your name could be sold for a $1, your social security number, insurance card
number, or driver's license number sold for $5, your credit card or bank account
number sold for $10, when do you decide what your good name is worth? And
can you afford it?
theft is a universal pandemic and no matter what measures we personally take to
be cautious, there is no guarantee that those we entrust with our personal
identification can be trusted to comply with every federal and state law,
putting our private credentials at risk to thieves, without our knowledge. As an
example, Texas State Attorney General, Greg Abbott, is cracking down on
non-compliant companies and charging them with huge fines, which don't include
civil damages these companies may incur. One area of investigation, San Antonio,
reports 85% of all small businesses in San Antonio are not in full compliance
there's the issue of whether you are one of those individuals who is
entrusted with other's personal information and do you know the extent of the
identity theft laws is this country? Would you risk your job if your supervisor
expected something of you which wasn't in compliance with these laws? What would
your name be worth then, if you were caught?
theft compliance is a two-way street; on a personal and professional level, for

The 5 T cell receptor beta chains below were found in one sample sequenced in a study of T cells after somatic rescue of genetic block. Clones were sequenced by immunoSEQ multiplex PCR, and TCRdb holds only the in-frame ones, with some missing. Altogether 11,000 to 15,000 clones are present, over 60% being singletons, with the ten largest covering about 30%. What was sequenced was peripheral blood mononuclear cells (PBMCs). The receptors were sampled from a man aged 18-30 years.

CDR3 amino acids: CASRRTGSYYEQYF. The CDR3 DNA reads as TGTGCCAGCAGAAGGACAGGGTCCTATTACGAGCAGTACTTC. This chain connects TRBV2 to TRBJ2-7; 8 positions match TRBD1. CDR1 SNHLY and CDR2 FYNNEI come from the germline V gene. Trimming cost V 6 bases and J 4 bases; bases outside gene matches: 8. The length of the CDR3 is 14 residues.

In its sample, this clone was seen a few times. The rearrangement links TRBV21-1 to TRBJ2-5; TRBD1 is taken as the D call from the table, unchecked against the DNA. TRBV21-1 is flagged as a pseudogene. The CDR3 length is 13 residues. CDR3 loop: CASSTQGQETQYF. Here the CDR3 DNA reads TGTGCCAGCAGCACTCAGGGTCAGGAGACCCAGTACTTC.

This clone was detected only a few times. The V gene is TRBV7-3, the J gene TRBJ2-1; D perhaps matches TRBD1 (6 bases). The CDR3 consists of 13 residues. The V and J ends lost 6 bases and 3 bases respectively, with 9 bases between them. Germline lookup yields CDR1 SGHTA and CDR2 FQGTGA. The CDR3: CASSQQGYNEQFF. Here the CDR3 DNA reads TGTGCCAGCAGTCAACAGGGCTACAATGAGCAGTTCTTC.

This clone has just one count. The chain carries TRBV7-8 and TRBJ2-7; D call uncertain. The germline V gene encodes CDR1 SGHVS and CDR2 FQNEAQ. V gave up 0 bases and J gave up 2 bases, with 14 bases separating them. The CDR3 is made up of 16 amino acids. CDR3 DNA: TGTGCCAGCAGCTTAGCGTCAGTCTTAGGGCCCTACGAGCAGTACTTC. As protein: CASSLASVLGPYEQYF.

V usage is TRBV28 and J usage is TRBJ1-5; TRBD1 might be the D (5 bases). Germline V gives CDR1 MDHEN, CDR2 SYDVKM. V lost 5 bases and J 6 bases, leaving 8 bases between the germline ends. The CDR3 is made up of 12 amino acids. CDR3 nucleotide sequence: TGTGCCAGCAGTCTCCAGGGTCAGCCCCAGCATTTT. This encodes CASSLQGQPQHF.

which we must all take responsibility, including protecting ourselves from the
possible liability of mishandling someone else's identity.
personal level, there are numerous credit monitoring services, averaging $200 a
year, but these services do nothing with regard to your medical records, DMV
records, or social security records. There are just a handful of services that
provide monitoring of all your public records and these services also average
$200 annually. A couple of these services go so far as to monitor, protect, and
restore discrepancies with your identity, but because there are no guarantees,
can these services protect you any better than your own due diligence?
answer that, consider this:
- 1 in 7
people will have some form of their identity stolen.
average identity theft victim will spend over 600 hours and an average of
$1600 restoring their good name.
Ray Stern, a writer for the Phoenix New
Times, recently wrote an article, "Money
for Nothing - Don't fall victim to the identity-theft protection scam",
which he reports on the unethical and possible illegal behavior of an identity
theft restoration company's founder. Though this individual's misfortune had
nothing to do with the company's services, Stern reports, "Other companies offer
that service, as well, even though it's free and extremely simple for people to
do themselves. Dozens of firms offering anti-identity-theft services have built
a multimillion-dollar industry in the past few years.
advocates say they're a rip-off."
advocates? Based on what facts? Do you have 600 extra hours, $1600 extra dollars
to spend defending who you are? Of course it sounds like an oxymoron when
building a "multimillion-dollar industry" is something other than a response to
a need of such services.
In Part 2
of this article, the legal and liability dynamics of identity theft will be